It may well be that engineers are satisfactory for the "embedded applications" that Mr Ganssle has in mind. But another category of people is needed to meet the greater challenges posed by computers. Neither of the existing categories: "engineer" nor "computer scientist" can be relied on to fit the bill.
I think that it's extraordinarily important that we in computer science keep fun in computing. When it started out, it was an awful lot of fun. Of course, the paying customers got shafted every now and then, and after a while we began to take their complaints seriously. We began to feel as if we really were responsible for the successful, error-free perfect use of these machines. I don't think we are. I think we're responsible for stretching them, setting them off in new directions, and keeping fun in the house. I hope we don't become missionaries. Don't feel as if you're Bible salesmen. The world has too many of these already. What you know about computing other people will learn. Don't feel as if the key to successful computing is only in your hands. What's in your hands, I think and hope is intelligence: the ability to see the machine as more than when you were first led up to it, that you can make it more.
My belief that engineers don't do any better, though for different reasons, is based on observations of a few of my friends who have transcended the distinction between engineer and computer scientist.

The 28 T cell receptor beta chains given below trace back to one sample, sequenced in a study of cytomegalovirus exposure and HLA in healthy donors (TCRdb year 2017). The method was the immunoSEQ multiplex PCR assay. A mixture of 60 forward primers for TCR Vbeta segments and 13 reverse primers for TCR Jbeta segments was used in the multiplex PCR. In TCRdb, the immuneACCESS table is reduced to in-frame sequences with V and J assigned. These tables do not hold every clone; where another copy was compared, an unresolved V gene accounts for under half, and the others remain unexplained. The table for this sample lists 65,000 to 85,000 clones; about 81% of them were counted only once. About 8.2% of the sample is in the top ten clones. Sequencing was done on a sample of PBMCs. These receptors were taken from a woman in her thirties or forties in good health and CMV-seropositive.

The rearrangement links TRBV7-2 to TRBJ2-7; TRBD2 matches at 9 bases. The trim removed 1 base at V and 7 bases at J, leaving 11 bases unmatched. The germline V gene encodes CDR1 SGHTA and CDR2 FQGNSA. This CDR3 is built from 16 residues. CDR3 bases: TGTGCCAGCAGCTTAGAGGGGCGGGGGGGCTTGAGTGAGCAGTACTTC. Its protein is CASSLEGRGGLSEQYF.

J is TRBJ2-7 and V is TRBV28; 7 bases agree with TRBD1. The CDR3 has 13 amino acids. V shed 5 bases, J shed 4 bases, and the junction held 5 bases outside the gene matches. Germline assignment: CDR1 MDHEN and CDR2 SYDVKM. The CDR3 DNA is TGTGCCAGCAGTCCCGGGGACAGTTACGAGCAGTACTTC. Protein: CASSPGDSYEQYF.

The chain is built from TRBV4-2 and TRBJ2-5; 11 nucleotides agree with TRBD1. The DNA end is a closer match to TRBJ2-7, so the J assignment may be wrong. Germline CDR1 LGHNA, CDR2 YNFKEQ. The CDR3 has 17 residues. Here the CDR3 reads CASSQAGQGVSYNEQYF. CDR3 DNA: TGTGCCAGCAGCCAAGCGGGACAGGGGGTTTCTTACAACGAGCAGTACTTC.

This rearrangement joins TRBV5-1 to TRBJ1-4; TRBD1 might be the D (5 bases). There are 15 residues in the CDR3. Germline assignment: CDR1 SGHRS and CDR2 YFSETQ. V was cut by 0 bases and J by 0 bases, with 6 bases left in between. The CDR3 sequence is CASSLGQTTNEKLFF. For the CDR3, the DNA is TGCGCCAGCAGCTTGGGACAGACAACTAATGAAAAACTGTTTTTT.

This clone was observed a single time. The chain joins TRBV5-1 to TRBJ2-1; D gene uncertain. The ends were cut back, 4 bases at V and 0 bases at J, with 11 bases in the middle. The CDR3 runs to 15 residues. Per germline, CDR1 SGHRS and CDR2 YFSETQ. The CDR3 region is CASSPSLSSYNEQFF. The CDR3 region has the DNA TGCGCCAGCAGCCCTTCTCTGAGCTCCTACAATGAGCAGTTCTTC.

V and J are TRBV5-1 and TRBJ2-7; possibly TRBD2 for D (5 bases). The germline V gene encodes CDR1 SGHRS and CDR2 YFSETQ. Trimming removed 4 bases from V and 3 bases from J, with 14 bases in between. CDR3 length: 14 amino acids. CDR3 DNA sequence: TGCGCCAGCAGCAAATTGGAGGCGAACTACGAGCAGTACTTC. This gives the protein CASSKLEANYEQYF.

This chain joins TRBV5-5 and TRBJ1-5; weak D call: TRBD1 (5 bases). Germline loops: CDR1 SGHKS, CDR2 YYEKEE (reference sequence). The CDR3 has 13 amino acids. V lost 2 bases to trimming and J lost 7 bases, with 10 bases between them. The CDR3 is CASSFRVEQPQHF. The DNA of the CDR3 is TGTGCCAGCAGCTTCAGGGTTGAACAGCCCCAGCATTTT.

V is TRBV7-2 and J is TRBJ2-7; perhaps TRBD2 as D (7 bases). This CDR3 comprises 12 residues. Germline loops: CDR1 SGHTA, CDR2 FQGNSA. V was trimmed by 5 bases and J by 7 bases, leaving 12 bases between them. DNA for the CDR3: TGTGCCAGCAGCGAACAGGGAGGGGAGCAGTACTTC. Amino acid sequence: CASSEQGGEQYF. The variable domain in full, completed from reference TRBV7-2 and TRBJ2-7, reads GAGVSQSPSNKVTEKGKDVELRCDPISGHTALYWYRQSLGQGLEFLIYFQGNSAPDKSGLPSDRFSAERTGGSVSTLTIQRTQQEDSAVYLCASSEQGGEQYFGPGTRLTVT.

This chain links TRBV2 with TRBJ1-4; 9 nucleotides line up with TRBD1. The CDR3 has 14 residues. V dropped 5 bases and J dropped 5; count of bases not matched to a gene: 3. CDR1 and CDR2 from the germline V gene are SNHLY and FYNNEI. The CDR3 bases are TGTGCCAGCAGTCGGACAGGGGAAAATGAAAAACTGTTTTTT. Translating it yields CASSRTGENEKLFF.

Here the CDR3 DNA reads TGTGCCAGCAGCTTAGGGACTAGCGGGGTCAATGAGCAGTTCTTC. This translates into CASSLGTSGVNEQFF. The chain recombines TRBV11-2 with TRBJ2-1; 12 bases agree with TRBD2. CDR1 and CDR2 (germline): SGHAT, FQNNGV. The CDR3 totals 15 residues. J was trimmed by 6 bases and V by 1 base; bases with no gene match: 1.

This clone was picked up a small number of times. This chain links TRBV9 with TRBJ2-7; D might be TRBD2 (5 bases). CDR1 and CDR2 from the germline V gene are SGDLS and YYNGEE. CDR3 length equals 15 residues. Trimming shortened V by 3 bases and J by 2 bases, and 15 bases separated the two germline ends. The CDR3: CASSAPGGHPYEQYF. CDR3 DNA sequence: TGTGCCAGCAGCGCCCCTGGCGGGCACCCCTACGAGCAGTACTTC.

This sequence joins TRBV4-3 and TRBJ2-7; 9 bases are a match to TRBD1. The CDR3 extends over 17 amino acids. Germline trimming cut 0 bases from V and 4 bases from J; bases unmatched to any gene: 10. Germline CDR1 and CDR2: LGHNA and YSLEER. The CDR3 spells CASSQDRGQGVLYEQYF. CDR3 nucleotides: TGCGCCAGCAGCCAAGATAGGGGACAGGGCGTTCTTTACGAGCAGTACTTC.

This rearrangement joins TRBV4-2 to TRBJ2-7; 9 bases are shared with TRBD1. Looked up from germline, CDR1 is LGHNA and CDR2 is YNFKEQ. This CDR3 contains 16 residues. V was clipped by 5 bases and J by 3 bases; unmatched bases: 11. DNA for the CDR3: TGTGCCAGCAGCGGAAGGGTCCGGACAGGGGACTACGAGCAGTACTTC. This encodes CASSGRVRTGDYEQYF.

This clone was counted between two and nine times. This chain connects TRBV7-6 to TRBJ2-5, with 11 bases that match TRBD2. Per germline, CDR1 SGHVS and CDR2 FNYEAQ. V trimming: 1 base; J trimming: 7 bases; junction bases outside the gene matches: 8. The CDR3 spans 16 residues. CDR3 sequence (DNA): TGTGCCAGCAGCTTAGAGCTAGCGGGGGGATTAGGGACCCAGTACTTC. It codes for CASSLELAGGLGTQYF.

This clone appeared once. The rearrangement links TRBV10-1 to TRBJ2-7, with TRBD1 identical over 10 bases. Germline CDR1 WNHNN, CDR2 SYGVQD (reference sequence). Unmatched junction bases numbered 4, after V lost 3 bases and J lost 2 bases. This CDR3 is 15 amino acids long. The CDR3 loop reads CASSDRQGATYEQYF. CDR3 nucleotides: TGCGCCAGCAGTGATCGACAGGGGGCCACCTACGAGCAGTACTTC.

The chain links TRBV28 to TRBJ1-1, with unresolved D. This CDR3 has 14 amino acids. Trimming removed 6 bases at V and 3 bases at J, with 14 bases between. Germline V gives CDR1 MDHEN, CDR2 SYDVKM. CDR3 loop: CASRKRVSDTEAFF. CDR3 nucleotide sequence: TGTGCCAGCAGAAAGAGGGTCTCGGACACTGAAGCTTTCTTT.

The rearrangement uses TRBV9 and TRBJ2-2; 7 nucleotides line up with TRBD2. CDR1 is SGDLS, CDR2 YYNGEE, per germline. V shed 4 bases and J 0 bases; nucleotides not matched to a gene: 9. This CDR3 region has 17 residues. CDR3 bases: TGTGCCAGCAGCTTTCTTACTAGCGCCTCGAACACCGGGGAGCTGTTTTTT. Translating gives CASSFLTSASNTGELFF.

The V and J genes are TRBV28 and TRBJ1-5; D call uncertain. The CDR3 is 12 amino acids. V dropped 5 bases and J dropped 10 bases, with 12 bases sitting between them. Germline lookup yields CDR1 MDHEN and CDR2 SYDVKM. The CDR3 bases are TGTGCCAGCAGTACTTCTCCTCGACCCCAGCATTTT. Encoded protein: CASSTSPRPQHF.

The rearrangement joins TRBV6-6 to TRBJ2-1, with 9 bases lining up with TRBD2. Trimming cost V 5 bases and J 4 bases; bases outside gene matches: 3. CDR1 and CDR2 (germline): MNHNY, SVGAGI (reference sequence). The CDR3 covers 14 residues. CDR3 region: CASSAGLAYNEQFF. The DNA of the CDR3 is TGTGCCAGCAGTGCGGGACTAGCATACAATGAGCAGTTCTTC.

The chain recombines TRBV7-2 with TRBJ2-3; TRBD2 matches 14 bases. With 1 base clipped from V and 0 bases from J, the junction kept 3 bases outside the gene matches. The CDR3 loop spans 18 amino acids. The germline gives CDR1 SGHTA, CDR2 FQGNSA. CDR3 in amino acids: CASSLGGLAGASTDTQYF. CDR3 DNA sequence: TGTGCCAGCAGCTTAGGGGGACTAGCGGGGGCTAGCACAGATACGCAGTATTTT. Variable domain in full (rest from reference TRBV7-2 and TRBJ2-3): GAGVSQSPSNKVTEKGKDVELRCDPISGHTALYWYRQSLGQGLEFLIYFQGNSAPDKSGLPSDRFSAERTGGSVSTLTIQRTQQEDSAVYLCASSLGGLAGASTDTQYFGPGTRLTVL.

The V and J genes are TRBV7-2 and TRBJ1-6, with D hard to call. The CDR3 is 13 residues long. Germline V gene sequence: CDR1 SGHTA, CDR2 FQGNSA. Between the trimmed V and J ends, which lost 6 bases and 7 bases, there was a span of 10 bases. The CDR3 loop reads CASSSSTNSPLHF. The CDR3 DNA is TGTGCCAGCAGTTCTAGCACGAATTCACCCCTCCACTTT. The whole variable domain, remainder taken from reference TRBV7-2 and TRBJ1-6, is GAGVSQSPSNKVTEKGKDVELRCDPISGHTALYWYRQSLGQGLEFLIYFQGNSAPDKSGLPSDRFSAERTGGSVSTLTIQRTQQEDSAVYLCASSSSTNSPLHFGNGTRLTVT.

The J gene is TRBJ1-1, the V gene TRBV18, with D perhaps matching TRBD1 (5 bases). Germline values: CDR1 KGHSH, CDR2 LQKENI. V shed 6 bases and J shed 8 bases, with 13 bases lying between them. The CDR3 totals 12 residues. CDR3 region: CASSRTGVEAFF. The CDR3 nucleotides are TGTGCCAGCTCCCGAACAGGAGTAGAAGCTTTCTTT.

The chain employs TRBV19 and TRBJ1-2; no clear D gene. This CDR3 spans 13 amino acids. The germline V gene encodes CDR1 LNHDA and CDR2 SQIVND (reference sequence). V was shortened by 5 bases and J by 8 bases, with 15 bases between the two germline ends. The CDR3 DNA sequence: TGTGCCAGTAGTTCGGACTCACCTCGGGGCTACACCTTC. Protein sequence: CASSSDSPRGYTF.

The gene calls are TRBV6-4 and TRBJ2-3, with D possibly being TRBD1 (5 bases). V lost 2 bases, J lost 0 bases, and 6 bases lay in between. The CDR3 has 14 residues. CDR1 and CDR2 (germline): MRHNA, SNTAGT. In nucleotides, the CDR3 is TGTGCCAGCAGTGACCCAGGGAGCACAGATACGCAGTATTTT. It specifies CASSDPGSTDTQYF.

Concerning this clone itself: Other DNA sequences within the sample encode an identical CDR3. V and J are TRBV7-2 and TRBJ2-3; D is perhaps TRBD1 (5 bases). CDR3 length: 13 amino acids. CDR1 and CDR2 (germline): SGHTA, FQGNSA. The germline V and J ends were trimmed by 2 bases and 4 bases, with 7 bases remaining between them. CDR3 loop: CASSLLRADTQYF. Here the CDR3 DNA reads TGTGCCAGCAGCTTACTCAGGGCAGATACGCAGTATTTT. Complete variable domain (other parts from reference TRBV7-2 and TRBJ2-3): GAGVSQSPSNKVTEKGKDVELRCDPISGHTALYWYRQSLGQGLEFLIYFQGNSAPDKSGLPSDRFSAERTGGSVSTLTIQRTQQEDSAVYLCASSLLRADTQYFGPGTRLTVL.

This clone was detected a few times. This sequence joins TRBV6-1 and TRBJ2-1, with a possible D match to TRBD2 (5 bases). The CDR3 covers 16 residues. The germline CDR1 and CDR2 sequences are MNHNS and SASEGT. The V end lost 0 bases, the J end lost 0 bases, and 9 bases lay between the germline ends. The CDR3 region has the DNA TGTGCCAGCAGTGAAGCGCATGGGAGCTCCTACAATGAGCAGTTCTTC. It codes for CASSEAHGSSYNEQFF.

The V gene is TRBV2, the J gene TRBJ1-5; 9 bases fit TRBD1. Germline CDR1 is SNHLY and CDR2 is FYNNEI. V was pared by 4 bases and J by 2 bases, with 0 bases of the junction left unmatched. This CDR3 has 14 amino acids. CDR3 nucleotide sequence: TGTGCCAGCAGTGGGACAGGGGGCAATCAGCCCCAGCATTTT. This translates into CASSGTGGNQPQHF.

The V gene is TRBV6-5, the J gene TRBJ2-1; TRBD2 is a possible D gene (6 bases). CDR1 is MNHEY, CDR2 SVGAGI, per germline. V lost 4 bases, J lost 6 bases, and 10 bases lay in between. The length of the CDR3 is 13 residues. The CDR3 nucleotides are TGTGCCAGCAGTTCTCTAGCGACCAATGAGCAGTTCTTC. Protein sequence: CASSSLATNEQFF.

Parnas's proposal was embraced in many quarters because it responded to the overwhelming feeling that something urgently needed to be done. Yet the situation may not be as clear-cut as Parnas presents it. He pointed out that today's students' careers could last four decades and stated:
"We must identify the fundamentals that will be valid and useful over that period and emphasize those principles in the lectures."
We must, we must, for sure. But can we?
Apparently, the idea is that it is better to have fundamentals of something than no fundamentals. In fact we need capable and responsible programmers. What is proposed is a curriculum that differs from computer science by, for example, dropping courses on compilers and operating systems, and, for example, including General Chemistry for Engineers and Introduction to the Structure and Properties of Engineering Materials. The latter presumably have the virtue of Fundamentality, a unary property that makes it improper to ask: Fundamental to what?